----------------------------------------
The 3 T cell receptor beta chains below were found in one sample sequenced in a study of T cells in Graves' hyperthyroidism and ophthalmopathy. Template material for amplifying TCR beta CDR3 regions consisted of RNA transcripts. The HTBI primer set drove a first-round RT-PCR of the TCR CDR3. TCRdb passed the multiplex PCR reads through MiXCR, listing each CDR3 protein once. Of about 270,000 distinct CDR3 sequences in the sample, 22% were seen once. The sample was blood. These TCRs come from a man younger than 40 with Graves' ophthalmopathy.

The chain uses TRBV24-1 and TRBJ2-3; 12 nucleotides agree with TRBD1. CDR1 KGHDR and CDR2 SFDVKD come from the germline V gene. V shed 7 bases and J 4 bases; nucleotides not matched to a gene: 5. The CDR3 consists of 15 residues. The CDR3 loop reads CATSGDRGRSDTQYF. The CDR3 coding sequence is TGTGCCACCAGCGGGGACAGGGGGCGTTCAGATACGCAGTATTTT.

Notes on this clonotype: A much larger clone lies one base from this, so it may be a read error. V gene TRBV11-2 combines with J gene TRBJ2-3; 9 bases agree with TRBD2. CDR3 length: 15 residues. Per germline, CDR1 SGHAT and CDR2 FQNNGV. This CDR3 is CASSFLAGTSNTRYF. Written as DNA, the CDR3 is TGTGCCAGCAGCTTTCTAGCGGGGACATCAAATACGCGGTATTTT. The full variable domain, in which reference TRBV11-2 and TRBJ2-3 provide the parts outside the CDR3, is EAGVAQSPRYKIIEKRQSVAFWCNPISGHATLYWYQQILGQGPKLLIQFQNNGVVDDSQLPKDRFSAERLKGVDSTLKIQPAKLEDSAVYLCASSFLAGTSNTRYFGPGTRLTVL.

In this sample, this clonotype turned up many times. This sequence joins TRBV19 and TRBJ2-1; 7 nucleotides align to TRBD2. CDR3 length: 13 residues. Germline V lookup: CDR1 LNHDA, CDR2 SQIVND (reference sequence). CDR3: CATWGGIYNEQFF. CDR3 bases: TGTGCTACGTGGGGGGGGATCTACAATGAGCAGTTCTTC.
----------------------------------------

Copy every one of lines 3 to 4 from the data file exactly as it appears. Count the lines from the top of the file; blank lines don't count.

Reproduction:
Notes on this clonotype: A much larger clone lies one base from this, so it may be a read error. V gene TRBV11-2 combines with J gene TRBJ2-3; 9 bases agree with TRBD2. CDR3 length: 15 residues. Per germline, CDR1 SGHAT and CDR2 FQNNGV. This CDR3 is CASSFLAGTSNTRYF. Written as DNA, the CDR3 is TGTGCCAGCAGCTTTCTAGCGGGGACATCAAATACGCGGTATTTT. The full variable domain, in which reference TRBV11-2 and TRBJ2-3 provide the parts outside the CDR3, is EAGVAQSPRYKIIEKRQSVAFWCNPISGHATLYWYQQILGQGPKLLIQFQNNGVVDDSQLPKDRFSAERLKGVDSTLKIQPAKLEDSAVYLCASSFLAGTSNTRYFGPGTRLTVL.

In this sample, this clonotype turned up many times. This sequence joins TRBV19 and TRBJ2-1; 7 nucleotides align to TRBD2. CDR3 length: 13 residues. Germline V lookup: CDR1 LNHDA, CDR2 SQIVND (reference sequence). CDR3: CATWGGIYNEQFF. CDR3 bases: TGTGCTACGTGGGGGGGGATCTACAATGAGCAGTTCTTC.